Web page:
Saturday, February 16, 2008You love Sons and Daughters
First thing's first, Sons and Daughters' new album, This Gift, is astounding. It's a breathtaking journey of the punchiest, darkest pop music you can imagine. Infused with S&Ds' characteristic Scottish folk influences and combined with some filthy guitar work, pounding drums and soaring choruses, it leaves you breathless and begging for more. If there is any justice in the world, Chains will be the song that makes Sons and Daughters the global superstars that they deserve to be.
Their gig last week at ULU was a real triumph. Usually London crowds are a little shy around Sons and Daughters. There's maybe something a little dark and confrontational about their performance that makes a crowd feel uneasy. It's especially noticable in the fluorescent light of an in-store that an audience can feel exposed and awkward in front of Sons and Daughters' collective menacing stare. For whatever reason, the gig at ULU melted that divide and had the whole front half of the (possible almost) sold out venue bopping along.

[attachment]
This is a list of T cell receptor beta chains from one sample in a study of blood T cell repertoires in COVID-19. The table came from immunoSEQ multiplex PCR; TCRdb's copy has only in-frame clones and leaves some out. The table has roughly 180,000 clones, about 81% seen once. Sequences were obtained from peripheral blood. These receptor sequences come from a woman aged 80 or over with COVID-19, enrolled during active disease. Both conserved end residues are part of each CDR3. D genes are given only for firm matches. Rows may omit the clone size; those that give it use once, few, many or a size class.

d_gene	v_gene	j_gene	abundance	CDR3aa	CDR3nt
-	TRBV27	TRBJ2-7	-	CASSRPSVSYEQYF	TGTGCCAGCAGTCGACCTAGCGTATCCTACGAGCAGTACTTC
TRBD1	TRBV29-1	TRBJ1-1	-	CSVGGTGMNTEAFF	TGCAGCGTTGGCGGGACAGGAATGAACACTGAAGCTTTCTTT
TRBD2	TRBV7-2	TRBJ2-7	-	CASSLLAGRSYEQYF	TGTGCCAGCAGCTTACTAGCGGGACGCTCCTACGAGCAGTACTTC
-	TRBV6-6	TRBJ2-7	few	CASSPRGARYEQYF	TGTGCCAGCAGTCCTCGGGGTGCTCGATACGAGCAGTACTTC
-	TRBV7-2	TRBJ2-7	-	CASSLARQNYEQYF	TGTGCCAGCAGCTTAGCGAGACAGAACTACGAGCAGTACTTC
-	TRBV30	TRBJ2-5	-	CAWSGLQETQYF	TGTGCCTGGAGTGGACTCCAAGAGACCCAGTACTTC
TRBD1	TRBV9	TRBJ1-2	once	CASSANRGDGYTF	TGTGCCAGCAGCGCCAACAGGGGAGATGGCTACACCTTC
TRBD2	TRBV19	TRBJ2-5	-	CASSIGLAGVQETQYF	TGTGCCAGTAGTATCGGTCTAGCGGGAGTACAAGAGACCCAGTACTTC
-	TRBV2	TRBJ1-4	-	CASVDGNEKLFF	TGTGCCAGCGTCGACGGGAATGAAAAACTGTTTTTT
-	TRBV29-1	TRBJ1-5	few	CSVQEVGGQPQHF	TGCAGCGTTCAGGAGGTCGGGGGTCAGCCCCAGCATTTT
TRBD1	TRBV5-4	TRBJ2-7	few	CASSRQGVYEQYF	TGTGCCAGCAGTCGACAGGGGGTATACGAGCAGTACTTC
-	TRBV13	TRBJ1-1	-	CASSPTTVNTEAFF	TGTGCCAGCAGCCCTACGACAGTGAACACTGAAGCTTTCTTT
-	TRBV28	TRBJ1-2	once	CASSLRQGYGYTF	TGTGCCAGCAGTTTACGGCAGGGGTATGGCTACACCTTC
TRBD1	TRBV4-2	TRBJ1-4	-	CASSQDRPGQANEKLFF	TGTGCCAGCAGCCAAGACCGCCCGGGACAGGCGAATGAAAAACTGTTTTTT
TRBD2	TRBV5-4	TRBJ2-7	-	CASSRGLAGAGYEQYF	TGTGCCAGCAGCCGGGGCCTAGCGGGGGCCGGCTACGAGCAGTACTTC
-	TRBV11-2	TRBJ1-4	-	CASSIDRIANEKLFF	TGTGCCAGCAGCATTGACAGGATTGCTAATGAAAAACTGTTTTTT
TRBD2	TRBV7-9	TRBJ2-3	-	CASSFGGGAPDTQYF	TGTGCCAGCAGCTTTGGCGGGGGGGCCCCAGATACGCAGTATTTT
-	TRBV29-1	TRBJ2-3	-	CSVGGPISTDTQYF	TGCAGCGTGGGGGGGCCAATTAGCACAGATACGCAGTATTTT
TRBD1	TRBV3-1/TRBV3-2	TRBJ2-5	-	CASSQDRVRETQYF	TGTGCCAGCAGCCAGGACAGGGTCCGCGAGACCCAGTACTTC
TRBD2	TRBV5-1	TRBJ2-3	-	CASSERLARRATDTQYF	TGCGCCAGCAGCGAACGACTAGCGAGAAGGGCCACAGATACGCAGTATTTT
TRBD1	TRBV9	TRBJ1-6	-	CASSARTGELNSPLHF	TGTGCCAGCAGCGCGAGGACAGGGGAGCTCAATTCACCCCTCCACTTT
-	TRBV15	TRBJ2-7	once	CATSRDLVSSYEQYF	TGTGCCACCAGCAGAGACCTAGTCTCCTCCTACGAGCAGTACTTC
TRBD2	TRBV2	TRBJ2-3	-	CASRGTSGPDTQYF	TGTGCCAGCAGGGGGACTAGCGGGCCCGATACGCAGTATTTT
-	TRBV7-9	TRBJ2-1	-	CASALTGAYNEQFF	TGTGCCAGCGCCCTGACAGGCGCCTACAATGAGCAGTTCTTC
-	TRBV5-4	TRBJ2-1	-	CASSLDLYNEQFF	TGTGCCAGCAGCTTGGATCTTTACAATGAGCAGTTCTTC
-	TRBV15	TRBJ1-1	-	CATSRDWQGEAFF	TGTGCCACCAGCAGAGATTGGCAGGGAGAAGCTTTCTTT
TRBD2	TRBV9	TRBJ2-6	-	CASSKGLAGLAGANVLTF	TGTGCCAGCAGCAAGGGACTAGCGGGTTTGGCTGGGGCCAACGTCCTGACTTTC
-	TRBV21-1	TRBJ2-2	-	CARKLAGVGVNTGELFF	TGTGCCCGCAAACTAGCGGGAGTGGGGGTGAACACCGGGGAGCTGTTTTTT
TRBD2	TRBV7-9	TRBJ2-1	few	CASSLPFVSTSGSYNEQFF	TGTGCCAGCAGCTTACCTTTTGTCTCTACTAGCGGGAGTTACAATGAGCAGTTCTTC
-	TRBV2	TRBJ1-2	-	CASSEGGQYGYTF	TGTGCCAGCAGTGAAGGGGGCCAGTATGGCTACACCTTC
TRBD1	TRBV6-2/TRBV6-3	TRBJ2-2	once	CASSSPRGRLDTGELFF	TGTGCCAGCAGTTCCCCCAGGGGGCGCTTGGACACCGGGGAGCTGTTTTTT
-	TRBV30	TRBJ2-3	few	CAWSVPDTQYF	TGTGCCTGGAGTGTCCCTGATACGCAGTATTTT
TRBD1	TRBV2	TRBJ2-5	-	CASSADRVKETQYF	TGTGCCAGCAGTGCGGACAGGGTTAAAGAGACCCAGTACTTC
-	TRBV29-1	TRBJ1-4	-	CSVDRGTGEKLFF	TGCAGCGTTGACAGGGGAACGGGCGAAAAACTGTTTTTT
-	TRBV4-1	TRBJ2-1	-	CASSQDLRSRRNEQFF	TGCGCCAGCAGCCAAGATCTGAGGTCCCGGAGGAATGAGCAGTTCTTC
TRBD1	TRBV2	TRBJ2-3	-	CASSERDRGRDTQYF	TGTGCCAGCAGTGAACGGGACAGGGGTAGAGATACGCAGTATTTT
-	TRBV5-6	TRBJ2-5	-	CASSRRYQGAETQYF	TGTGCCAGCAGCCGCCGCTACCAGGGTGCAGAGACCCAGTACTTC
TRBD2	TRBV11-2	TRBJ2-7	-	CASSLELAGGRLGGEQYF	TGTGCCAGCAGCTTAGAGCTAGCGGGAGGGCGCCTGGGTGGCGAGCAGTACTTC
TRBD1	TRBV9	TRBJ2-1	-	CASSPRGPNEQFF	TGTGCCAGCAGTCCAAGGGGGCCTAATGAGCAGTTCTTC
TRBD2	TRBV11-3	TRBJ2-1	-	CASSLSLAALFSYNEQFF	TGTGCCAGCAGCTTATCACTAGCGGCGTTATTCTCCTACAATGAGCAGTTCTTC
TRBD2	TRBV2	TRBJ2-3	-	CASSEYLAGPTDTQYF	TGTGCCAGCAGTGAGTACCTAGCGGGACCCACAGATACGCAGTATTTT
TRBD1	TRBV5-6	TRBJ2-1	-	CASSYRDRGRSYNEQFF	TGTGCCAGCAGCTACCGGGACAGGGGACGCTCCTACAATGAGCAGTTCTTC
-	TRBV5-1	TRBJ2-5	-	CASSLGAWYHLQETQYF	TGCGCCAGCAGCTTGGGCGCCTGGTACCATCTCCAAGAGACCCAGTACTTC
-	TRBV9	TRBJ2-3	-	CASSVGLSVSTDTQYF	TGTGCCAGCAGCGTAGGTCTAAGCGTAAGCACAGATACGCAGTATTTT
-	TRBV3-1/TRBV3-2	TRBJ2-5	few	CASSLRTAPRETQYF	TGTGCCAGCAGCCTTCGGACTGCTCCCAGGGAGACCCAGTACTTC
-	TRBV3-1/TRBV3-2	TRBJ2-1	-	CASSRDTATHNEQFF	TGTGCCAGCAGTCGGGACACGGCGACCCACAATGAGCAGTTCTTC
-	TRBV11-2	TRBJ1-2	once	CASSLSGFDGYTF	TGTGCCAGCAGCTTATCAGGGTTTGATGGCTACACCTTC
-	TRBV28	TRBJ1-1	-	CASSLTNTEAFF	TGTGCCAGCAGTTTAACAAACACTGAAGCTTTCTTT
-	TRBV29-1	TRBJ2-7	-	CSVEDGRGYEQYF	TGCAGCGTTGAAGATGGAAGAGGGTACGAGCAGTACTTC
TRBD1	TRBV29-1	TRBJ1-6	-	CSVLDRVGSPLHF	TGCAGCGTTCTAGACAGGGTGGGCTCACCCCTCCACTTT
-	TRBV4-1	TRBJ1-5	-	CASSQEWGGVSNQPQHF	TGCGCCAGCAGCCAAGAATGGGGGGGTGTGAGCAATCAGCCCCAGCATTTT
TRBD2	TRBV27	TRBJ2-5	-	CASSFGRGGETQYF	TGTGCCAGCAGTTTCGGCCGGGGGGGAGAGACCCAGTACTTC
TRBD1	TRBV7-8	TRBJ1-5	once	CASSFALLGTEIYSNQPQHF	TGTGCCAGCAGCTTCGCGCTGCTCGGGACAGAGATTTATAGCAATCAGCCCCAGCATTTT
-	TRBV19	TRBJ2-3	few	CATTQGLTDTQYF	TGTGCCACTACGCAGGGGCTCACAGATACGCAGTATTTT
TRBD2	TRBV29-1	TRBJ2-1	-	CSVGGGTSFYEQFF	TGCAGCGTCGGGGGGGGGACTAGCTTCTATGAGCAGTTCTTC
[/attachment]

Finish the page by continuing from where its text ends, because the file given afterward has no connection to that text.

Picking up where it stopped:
The S&Ds tore through a set of old, new and very old. Like their last two albums, which come at you like a speeding lorry of intensity and leave you battered and bruised, the gig was packed full of their meatiest, most powerful songs with hardly a moment's pause for a bit of Glaswegian banter.
It wouldn't be Sons and Daughters if it wasn't so, but it seemed that S&Ds have such a robust backcatalogue of established favourites that they might be slipping into playing a similar 'greatest hits' set night on night. It didn't quite feel like they were tearing through the set to get over with, but it's a real danger when you have a long tour ahead of you and you want to be winning people over every night to fall into a set routine. I have plenty of faith in S&D's artistic and performing integrity to quash any doubts that that might happen.